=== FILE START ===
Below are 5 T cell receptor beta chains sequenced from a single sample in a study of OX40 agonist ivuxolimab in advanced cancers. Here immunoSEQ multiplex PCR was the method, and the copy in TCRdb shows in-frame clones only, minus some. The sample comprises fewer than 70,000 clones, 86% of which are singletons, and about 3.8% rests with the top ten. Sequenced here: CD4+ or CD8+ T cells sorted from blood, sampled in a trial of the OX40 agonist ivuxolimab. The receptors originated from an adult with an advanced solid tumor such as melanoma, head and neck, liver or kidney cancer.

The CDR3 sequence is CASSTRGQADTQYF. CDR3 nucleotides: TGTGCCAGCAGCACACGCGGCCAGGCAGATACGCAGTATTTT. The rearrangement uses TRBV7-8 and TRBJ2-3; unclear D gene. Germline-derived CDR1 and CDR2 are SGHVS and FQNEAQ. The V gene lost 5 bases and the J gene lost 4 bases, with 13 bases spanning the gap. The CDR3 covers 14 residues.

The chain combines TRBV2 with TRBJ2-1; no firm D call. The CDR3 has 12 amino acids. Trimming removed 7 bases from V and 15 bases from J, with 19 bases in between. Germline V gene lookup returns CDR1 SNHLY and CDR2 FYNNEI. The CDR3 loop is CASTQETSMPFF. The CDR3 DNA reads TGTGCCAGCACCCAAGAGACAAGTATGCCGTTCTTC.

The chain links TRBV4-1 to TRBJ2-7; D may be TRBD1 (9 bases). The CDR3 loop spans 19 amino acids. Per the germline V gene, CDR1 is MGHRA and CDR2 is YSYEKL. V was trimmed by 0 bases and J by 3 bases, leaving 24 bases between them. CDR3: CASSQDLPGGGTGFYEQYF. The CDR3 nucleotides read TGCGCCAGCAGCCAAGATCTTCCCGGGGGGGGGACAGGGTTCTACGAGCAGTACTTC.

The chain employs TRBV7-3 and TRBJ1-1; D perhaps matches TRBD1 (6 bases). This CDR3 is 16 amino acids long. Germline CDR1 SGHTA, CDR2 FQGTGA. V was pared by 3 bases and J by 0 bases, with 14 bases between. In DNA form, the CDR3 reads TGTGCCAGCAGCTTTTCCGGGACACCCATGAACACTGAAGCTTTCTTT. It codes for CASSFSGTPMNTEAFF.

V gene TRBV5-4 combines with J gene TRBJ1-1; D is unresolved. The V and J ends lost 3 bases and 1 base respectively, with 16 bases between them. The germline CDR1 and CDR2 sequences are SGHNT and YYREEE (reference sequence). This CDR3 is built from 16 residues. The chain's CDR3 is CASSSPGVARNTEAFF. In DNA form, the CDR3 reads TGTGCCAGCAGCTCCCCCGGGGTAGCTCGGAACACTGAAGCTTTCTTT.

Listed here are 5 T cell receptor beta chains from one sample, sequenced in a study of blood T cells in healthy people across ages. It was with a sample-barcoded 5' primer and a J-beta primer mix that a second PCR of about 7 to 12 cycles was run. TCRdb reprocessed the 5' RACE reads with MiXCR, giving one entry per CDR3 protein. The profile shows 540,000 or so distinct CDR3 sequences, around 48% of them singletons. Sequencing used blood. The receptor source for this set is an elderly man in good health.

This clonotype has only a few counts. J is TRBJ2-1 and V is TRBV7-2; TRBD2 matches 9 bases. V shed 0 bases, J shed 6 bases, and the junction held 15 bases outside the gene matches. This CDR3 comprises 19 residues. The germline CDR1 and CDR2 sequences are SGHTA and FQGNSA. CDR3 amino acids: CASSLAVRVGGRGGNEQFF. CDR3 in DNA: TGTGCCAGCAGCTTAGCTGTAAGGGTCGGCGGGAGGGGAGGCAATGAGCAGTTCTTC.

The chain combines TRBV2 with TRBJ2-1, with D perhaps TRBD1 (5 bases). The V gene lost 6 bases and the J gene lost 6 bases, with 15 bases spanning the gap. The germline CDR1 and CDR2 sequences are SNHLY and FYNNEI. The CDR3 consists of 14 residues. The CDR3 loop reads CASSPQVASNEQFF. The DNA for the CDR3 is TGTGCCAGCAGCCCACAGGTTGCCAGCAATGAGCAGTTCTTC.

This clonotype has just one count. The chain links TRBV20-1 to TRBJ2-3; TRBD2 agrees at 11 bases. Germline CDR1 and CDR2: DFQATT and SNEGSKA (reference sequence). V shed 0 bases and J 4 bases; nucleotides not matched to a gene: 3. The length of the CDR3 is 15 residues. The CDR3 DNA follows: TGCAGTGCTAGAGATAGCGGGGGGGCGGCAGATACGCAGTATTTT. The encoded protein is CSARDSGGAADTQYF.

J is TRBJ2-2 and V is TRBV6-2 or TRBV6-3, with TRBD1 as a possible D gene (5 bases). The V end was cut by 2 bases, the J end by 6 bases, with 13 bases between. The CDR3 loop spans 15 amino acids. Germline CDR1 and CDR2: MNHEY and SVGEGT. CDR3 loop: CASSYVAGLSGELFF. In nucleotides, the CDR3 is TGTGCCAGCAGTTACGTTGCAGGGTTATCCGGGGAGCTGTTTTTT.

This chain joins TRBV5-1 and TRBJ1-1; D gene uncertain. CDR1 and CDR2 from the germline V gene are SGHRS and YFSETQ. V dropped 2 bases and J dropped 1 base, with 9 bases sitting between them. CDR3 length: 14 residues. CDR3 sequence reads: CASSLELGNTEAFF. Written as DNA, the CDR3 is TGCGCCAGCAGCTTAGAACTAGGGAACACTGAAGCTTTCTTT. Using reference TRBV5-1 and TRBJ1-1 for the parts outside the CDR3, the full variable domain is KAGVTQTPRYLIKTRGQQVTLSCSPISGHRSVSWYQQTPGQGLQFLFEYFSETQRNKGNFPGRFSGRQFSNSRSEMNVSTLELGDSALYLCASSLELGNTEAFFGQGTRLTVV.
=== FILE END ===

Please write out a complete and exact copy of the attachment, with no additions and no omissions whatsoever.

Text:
Below are 5 T cell receptor beta chains sequenced from a single sample in a study of OX40 agonist ivuxolimab in advanced cancers. Here immunoSEQ multiplex PCR was the method, and the copy in TCRdb shows in-frame clones only, minus some. The sample comprises fewer than 70,000 clones, 86% of which are singletons, and about 3.8% rests with the top ten. Sequenced here: CD4+ or CD8+ T cells sorted from blood, sampled in a trial of the OX40 agonist ivuxolimab. The receptors originated from an adult with an advanced solid tumor such as melanoma, head and neck, liver or kidney cancer.

The CDR3 sequence is CASSTRGQADTQYF. CDR3 nucleotides: TGTGCCAGCAGCACACGCGGCCAGGCAGATACGCAGTATTTT. The rearrangement uses TRBV7-8 and TRBJ2-3; unclear D gene. Germline-derived CDR1 and CDR2 are SGHVS and FQNEAQ. The V gene lost 5 bases and the J gene lost 4 bases, with 13 bases spanning the gap. The CDR3 covers 14 residues.

The chain combines TRBV2 with TRBJ2-1; no firm D call. The CDR3 has 12 amino acids. Trimming removed 7 bases from V and 15 bases from J, with 19 bases in between. Germline V gene lookup returns CDR1 SNHLY and CDR2 FYNNEI. The CDR3 loop is CASTQETSMPFF. The CDR3 DNA reads TGTGCCAGCACCCAAGAGACAAGTATGCCGTTCTTC.

The chain links TRBV4-1 to TRBJ2-7; D may be TRBD1 (9 bases). The CDR3 loop spans 19 amino acids. Per the germline V gene, CDR1 is MGHRA and CDR2 is YSYEKL. V was trimmed by 0 bases and J by 3 bases, leaving 24 bases between them. CDR3: CASSQDLPGGGTGFYEQYF. The CDR3 nucleotides read TGCGCCAGCAGCCAAGATCTTCCCGGGGGGGGGACAGGGTTCTACGAGCAGTACTTC.

The chain employs TRBV7-3 and TRBJ1-1; D perhaps matches TRBD1 (6 bases). This CDR3 is 16 amino acids long. Germline CDR1 SGHTA, CDR2 FQGTGA. V was pared by 3 bases and J by 0 bases, with 14 bases between. In DNA form, the CDR3 reads TGTGCCAGCAGCTTTTCCGGGACACCCATGAACACTGAAGCTTTCTTT. It codes for CASSFSGTPMNTEAFF.

V gene TRBV5-4 combines with J gene TRBJ1-1; D is unresolved. The V and J ends lost 3 bases and 1 base respectively, with 16 bases between them. The germline CDR1 and CDR2 sequences are SGHNT and YYREEE (reference sequence). This CDR3 is built from 16 residues. The chain's CDR3 is CASSSPGVARNTEAFF. In DNA form, the CDR3 reads TGTGCCAGCAGCTCCCCCGGGGTAGCTCGGAACACTGAAGCTTTCTTT.

Listed here are 5 T cell receptor beta chains from one sample, sequenced in a study of blood T cells in healthy people across ages. It was with a sample-barcoded 5' primer and a J-beta primer mix that a second PCR of about 7 to 12 cycles was run. TCRdb reprocessed the 5' RACE reads with MiXCR, giving one entry per CDR3 protein. The profile shows 540,000 or so distinct CDR3 sequences, around 48% of them singletons. Sequencing used blood. The receptor source for this set is an elderly man in good health.

This clonotype has only a few counts. J is TRBJ2-1 and V is TRBV7-2; TRBD2 matches 9 bases. V shed 0 bases, J shed 6 bases, and the junction held 15 bases outside the gene matches. This CDR3 comprises 19 residues. The germline CDR1 and CDR2 sequences are SGHTA and FQGNSA. CDR3 amino acids: CASSLAVRVGGRGGNEQFF. CDR3 in DNA: TGTGCCAGCAGCTTAGCTGTAAGGGTCGGCGGGAGGGGAGGCAATGAGCAGTTCTTC.

The chain combines TRBV2 with TRBJ2-1, with D perhaps TRBD1 (5 bases). The V gene lost 6 bases and the J gene lost 6 bases, with 15 bases spanning the gap. The germline CDR1 and CDR2 sequences are SNHLY and FYNNEI. The CDR3 consists of 14 residues. The CDR3 loop reads CASSPQVASNEQFF. The DNA for the CDR3 is TGTGCCAGCAGCCCACAGGTTGCCAGCAATGAGCAGTTCTTC.

This clonotype has just one count. The chain links TRBV20-1 to TRBJ2-3; TRBD2 agrees at 11 bases. Germline CDR1 and CDR2: DFQATT and SNEGSKA (reference sequence). V shed 0 bases and J 4 bases; nucleotides not matched to a gene: 3. The length of the CDR3 is 15 residues. The CDR3 DNA follows: TGCAGTGCTAGAGATAGCGGGGGGGCGGCAGATACGCAGTATTTT. The encoded protein is CSARDSGGAADTQYF.

J is TRBJ2-2 and V is TRBV6-2 or TRBV6-3, with TRBD1 as a possible D gene (5 bases). The V end was cut by 2 bases, the J end by 6 bases, with 13 bases between. The CDR3 loop spans 15 amino acids. Germline CDR1 and CDR2: MNHEY and SVGEGT. CDR3 loop: CASSYVAGLSGELFF. In nucleotides, the CDR3 is TGTGCCAGCAGTTACGTTGCAGGGTTATCCGGGGAGCTGTTTTTT.

This chain joins TRBV5-1 and TRBJ1-1; D gene uncertain. CDR1 and CDR2 from the germline V gene are SGHRS and YFSETQ. V dropped 2 bases and J dropped 1 base, with 9 bases sitting between them. CDR3 length: 14 residues. CDR3 sequence reads: CASSLELGNTEAFF. Written as DNA, the CDR3 is TGCGCCAGCAGCTTAGAACTAGGGAACACTGAAGCTTTCTTT. Using reference TRBV5-1 and TRBJ1-1 for the parts outside the CDR3, the full variable domain is KAGVTQTPRYLIKTRGQQVTLSCSPISGHRSVSWYQQTPGQGLQFLFEYFSETQRNKGNFPGRFSGRQFSNSRSEMNVSTLELGDSALYLCASSLELGNTEAFFGQGTRLTVV.